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Discussion in 'Incubating & Hatching Eggs' started by ENGEC35, Mar 19, 2018.

  1. ENGEC35

    ENGEC35 In the Brooder

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    I added rice to my incubator to lower the humidity (first in a sock, then I just emptied the rice onto the tray along with the eggs as I read the more surface area the better for moisture removal).

    Is that ok? I feel like I should dump that out and clean the tray again for the eggs.
     
  2. sylviethecochin

    sylviethecochin Free Ranging

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    Generally, with humidity, there's no rush. Several experienced incubators have pointed out that humidity is more important as an average than as a steady factor, especially during early incubation.

    So if you're more than a week from hatching, just take a deep breath, gather up the rice, and let one sock-full sit in there overnight. If that doesn't take out enough, maybe add two socks of it. If it takes out too much, just take out the sock for a bit. Check it again later, and adjust as necessary. You don't need to be in a huge hurry to perfect humidity.

    Good luck and welcome to BYC.
     
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  3. Farmer Connie

    Farmer Connie All My Friends Have Hoofs

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    1. Are any eggs set yet?
    2. If yes, what day are you on?
    3. What was your Humidity level at it highest?
     
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  4. ENGEC35

    ENGEC35 In the Brooder

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    Mar 16, 2018
    There are 7 fertile (and active) eggs set. Day 14. We ran the humidity at 75-90% for the first 12 days by total accident and that’s why we want the lowest possible humidity now. Once we took the water out, the lowest humidity got to was 30%

    Right now, the eggs are in the tray surrounded by loose white rice. I haven’t thought through whether the rice makingbcontact with the shell could be dangerous. Should I remove the rice ASAP?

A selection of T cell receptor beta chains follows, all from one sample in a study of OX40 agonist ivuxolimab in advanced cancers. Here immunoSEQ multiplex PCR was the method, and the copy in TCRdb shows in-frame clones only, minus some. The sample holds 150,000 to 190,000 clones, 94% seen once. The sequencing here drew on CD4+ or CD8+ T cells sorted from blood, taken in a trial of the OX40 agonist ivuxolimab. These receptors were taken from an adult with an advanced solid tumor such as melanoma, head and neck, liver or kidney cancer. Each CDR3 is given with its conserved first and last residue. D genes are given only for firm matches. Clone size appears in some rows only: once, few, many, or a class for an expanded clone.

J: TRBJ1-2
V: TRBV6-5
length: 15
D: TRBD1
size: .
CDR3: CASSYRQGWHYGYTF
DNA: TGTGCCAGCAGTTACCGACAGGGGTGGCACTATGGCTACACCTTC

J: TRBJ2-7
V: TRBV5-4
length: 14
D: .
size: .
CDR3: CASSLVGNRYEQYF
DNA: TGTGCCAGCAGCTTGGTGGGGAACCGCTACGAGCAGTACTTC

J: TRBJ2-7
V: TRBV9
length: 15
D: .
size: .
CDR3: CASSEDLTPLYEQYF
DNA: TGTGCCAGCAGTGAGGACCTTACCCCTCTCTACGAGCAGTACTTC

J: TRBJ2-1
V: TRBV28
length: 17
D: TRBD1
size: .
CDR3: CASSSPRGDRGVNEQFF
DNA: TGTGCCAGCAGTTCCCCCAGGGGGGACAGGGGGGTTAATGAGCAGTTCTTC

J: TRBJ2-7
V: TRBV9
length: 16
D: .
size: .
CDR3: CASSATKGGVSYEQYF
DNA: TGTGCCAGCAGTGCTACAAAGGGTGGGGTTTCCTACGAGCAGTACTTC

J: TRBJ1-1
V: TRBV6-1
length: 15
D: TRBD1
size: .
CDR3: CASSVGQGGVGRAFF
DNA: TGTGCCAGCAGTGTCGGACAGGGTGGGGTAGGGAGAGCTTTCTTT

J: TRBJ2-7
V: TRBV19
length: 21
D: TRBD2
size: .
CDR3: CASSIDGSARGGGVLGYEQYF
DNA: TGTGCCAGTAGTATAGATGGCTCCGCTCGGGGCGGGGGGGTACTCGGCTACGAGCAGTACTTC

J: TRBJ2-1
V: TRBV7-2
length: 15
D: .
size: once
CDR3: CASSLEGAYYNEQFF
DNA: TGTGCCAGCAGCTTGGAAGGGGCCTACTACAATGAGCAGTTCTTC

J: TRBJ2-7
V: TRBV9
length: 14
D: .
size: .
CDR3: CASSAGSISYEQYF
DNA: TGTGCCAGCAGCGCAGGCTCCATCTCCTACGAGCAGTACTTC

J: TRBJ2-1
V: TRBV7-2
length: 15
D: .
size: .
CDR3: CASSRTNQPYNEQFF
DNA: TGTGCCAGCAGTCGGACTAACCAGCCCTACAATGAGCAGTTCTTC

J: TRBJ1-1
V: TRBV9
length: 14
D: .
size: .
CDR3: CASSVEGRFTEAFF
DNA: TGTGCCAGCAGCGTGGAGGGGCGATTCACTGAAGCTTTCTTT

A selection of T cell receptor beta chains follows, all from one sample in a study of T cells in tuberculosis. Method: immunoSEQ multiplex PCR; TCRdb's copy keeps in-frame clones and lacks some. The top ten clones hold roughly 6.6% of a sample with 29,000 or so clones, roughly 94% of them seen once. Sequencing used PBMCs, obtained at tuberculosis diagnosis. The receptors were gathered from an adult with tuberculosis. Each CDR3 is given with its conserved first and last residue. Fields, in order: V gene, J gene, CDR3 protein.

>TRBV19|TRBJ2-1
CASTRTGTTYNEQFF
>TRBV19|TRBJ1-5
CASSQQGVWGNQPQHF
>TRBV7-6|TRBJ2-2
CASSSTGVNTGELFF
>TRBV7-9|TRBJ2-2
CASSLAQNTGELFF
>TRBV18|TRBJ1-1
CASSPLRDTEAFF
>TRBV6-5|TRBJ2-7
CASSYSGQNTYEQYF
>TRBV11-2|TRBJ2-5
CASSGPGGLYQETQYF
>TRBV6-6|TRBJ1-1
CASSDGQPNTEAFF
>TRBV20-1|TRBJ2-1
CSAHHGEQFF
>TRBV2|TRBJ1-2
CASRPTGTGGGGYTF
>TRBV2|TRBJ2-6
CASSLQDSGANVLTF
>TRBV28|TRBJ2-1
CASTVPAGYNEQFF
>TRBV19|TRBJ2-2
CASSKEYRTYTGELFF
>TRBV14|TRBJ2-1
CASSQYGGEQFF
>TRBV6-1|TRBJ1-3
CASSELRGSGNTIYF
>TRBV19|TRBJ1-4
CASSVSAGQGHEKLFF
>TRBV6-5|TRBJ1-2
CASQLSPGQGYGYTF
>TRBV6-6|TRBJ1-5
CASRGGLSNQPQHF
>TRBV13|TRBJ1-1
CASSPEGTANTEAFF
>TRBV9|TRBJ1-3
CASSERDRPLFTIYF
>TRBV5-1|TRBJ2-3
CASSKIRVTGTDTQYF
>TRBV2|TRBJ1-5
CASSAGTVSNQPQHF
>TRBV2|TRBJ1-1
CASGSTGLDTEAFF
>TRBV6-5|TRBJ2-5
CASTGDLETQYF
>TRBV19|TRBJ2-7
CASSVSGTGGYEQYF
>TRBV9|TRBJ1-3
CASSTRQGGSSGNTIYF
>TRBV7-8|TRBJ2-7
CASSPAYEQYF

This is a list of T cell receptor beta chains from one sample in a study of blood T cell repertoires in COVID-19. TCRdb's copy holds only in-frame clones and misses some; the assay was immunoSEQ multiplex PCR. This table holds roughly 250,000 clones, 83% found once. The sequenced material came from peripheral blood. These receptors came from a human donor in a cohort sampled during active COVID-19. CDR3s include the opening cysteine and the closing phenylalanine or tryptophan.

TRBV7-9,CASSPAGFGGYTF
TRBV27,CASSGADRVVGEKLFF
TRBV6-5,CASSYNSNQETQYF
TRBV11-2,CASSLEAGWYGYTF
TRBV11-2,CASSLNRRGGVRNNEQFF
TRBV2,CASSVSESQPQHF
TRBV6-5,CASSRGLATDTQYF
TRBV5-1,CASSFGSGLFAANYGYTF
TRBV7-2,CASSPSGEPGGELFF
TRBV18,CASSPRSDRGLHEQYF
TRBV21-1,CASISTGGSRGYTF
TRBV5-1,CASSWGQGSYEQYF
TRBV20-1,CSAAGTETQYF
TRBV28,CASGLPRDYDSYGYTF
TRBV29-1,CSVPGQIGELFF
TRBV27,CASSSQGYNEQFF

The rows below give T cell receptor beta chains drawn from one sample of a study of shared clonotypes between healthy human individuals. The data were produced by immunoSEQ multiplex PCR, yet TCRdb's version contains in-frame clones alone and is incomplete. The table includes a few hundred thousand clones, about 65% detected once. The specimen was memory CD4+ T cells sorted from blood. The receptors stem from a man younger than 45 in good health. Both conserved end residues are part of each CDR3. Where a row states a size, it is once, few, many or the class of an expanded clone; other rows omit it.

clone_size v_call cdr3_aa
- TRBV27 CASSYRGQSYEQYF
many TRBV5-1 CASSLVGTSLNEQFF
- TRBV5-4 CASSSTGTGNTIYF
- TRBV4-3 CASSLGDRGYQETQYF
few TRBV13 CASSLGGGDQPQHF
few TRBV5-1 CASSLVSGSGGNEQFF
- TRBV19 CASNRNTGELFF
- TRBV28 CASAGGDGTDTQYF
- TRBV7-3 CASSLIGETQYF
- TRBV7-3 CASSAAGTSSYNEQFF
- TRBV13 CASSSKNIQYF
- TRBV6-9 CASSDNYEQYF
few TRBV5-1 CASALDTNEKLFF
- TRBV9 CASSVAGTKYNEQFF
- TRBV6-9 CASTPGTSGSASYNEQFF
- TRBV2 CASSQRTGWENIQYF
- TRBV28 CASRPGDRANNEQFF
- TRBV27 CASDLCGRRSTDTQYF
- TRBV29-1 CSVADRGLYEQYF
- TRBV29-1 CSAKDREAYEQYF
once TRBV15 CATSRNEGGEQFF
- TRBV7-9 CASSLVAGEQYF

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  5. sylviethecochin

    sylviethecochin Free Ranging

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    I doubt that rice making contact with the shell is dangerous. Damp rags are dangerous because they suck out the heat, but rice won't do that.

    I did read a tip once where it said that to dehydrate goose eggs, you should mist water onto them. Sounds counter-intuitive, but so does the fact that licking your lips dries them out. I'll go research that and get back to you.

    EDT: Yep, misting is commonly used for dehydrating goose eggs which apparently do not hatch well in damp climates. It also causes heat loss, but so does a broody leaving a nest to eat, so I wouldn't worry too much about that.
     
    Last edited: Mar 19, 2018
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  6. Farmer Connie

    Farmer Connie All My Friends Have Hoofs

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    I can't answer that..
    Buy a Turkey Baster at the dollar store and suck the water out next time. Incubators should come with one. After all, the are only 99 cents at the dollar store. They could just add 99 cents to the bator cost and no one is the wiser.

    Have you done a candling yet?
    Do you have an aux meter or do you trust the factory meter?
     
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  7. Farmer Connie

    Farmer Connie All My Friends Have Hoofs

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    I stuck an aquarium tube in the tip of mine so it fits thru the screen easy. To add or subtract water. syphon.JPG
     
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